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Life is getting more expensive – can your employees absorb the cost?

We all need financial resilience, so we can cope with whatever life throws at us. Otherwise, when we’re hit by the unexpected, it can cause real pain. During the pandemic we faced more than our fair share of ups and downs, and the financial turbulence isn’t over yet.

Important notes

This article isn’t personal advice. If you’re not sure whether an investment is right for you please seek advice. If you choose to invest the value of your investment will rise and fall, so you could get back less than you put in.

The pandemic has dealt a hammer blow to financial resilience. According to the FCA’s Financial Lives survey, as we approached the crisis in February 2020, one in five (20%) people faced a vulnerability that tends to be linked to low financial resilience – and eight months later this had risen to more than one in four (27%).

Inflation hit 5.4% in December, the highest it’s been for 30 years, and economists expect it to continue climbing, predicting 6% - or even 7% - by the spring. And this isn’t just a figure bandied about by economists, it will hit you too. It reflects big rises in the price of everything from filling up the petrol tank to filling the supermarket trolley. Take margarine, just one everyday essential, the cost has skyrocketed 27.3% in a year.

Price rises are already bad enough, but there’s every chance it will climb higher in April, with the announcement that the energy price cap will increase by £693 to £1,971 per year. At the same time the freezing of tax bands, plus the national insurance hike of 1.25% across all tax brackets (basic rate taxpayers 13.25%, higher rate 3.25%) means we’ll be working with less take-home pay too.

For lower earners, the rising costs of essentials will be particularly painful. Already they spend almost 84% of their income on essentials, so a rise in prices will have a massive impact on their spending. By contrast those on the highest incomes spend nearly 57% of their income on essentials, so they have a much bigger margin to absorb rising costs.

But the rising cost of living will be worrying all your employees.

At HL we want to make it easier for people to see where they stand. Last month we launched The HL Savings & Resilience Barometer in partnership with Oxford Economics. The Barometer lets people get to grips with how their own situation compares to other people’s, to help them understand their vulnerabilities and build their financial resilience.

Scroll across to see the full chart.

People tend to associate weaknesses within financial resilience with lower incomes, but it can hit everyone. Our new Savings & Resilience Barometer reveals that 1 in 10 of the Nation’s top 20% of household earners, don’t have 3-6 months rainy day money. This is consistent with previous HL research which found that 12% of households making at least £150,000 could not last a single month on their savings. As income rises, typically so do our outgoings. When you earn more, this can mean taking on more debt - because they expect to be able to pay it off quicker. On the whole, higher earners may be more resilient than lower earners, but there are evidently still big holes in their financial safety net that need addressing.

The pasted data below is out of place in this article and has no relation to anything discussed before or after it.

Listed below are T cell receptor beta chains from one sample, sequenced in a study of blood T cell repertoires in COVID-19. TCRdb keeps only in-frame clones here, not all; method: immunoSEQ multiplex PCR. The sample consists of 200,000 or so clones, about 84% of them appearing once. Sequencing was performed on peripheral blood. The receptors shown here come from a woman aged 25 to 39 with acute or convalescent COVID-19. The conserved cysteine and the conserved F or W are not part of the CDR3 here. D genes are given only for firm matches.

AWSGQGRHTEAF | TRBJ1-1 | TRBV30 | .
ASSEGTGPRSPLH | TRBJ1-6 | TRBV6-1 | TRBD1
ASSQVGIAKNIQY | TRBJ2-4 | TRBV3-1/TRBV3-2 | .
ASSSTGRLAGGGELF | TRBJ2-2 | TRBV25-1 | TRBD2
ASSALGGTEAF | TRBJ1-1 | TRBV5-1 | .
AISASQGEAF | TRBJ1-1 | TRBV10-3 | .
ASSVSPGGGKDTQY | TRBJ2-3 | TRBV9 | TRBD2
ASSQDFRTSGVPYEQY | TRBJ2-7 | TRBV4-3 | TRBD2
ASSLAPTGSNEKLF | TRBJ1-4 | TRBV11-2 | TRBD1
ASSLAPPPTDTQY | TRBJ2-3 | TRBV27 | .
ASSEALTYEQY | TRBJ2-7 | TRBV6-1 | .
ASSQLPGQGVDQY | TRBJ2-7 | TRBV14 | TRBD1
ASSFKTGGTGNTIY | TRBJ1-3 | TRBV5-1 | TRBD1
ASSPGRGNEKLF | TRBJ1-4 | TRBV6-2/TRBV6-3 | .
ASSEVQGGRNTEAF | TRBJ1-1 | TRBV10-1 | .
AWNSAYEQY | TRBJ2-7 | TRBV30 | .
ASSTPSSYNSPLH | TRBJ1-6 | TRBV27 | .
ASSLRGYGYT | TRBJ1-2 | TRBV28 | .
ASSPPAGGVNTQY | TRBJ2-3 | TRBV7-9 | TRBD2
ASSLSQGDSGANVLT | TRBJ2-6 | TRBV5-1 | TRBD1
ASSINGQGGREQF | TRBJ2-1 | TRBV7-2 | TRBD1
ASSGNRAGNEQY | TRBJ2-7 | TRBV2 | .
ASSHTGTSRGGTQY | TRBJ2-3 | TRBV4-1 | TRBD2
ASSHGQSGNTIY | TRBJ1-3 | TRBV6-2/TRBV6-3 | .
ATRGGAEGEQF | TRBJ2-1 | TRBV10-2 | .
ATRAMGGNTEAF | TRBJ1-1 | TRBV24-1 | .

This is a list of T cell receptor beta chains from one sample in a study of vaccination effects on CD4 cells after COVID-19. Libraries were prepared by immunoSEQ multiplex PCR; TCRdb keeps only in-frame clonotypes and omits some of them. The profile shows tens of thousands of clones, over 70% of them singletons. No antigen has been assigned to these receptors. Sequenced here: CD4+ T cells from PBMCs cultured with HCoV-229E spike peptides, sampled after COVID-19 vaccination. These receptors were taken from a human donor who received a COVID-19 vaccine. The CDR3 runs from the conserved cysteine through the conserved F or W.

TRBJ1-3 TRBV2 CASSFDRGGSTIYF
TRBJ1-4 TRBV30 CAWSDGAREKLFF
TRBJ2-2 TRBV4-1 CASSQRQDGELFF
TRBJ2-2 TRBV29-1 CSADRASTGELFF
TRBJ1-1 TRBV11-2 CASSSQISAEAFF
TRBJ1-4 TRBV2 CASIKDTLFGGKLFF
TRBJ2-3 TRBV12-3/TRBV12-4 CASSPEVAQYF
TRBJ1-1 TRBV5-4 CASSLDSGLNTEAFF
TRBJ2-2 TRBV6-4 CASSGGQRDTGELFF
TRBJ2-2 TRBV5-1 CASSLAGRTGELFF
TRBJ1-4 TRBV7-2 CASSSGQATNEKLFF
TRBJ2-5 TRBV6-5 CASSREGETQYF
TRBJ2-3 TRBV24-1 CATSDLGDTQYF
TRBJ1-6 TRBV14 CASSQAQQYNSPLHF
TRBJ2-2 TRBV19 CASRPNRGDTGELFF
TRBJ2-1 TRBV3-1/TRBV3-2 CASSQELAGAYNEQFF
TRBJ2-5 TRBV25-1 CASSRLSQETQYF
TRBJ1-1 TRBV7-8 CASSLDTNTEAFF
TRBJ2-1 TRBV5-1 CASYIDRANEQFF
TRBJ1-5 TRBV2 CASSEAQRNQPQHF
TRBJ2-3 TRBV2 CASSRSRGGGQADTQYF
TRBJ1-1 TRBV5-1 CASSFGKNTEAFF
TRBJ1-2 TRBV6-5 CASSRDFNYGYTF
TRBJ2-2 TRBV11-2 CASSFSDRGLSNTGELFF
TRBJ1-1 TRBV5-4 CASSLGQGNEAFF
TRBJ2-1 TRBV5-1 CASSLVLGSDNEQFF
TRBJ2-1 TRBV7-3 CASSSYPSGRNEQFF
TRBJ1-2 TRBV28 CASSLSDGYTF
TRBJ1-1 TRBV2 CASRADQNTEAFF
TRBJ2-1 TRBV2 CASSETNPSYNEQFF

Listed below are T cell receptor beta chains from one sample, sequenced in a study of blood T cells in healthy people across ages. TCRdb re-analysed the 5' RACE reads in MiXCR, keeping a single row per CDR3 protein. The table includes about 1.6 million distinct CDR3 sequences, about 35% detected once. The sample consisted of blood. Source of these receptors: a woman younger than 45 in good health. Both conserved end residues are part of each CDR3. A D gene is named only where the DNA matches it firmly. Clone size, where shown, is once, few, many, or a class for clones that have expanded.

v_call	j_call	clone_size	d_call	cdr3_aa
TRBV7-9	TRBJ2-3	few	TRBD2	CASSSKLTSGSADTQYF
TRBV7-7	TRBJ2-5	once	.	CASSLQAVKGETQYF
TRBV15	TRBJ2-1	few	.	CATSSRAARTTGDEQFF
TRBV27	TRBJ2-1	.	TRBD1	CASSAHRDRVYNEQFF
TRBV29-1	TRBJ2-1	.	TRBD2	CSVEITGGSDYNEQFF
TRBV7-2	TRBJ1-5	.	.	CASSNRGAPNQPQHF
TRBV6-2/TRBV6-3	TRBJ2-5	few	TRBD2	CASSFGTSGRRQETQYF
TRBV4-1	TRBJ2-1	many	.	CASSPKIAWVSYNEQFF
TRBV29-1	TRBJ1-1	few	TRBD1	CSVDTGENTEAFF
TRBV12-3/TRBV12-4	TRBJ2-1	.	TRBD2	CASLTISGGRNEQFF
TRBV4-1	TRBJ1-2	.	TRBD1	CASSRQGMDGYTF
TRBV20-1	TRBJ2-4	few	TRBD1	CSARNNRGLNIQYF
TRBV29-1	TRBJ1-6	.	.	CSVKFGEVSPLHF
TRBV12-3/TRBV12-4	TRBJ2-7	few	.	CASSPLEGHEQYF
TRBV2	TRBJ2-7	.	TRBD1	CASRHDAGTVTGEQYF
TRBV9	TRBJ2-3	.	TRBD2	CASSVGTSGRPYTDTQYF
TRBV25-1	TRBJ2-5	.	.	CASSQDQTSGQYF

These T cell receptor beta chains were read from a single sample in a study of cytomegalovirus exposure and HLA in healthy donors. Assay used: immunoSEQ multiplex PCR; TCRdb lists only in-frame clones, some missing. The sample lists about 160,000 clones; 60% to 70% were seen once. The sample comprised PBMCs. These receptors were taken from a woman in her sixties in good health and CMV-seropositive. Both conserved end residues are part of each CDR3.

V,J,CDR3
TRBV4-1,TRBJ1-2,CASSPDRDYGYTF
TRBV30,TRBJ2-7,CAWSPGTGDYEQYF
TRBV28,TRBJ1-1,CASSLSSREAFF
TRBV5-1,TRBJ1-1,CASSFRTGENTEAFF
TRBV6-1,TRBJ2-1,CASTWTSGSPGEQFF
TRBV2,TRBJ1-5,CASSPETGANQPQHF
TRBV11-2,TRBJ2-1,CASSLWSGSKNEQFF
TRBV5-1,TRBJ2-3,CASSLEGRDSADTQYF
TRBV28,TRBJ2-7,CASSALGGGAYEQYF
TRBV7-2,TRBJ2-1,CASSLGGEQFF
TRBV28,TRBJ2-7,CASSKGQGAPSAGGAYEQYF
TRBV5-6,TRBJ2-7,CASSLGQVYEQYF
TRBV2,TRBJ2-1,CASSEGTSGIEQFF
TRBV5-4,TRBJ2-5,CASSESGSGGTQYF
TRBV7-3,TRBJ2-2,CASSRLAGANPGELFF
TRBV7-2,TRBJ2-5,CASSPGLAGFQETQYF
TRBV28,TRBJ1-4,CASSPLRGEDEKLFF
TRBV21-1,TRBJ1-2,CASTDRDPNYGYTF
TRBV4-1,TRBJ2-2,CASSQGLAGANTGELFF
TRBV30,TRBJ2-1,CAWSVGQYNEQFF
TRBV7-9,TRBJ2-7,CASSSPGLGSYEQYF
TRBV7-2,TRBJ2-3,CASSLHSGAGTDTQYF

Planning ahead will give your workforce the best chance of absorbing the challenges coming this year. Employers are in a unique position to provide the tools needed to increase financial resilience, whether it be through a financial wellbeing programme or by signposting educational resources and support services. If employees are unaware of the concept and purpose of a ‘rainy day fund’ or don’t understand, ‘how inflation will squeeze their income’ then they cannot prepare for the obstacles coming their way. To use the time old adage – ‘knowledge is power.’ And in this case, key to building long-term financial security for them and their loved ones.

That’s why last July we launched Five to Thrive, a holistic blueprint to achieving financial resilience. It’s not personal advice but a collection of educational resources designed to complement The Savings and Resilience Barometer. We recognise five key pillars:

  1. Control your debt
  2. Protect your family
  3. Save a penny for a rainy day
  4. Plan for later life
  5. Invest to make more of your money

Should the Barometer indicate that a household has low financial resilience, Five to Thrive aims to help them navigate the 5 pillars. It provides the order in which we should consider fulfilling the building blocks to financial resilience, i.e. households should prioritise rainy day money, prior to considering investing. How does your household compare? Try out The HL Savings & Resilience Barometer to find out.

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Important notes

This article isn’t personal advice. If you’re not sure whether an investment is right for you please seek advice. If you choose to invest the value of your investment will rise and fall, so you could get back less than you put in.

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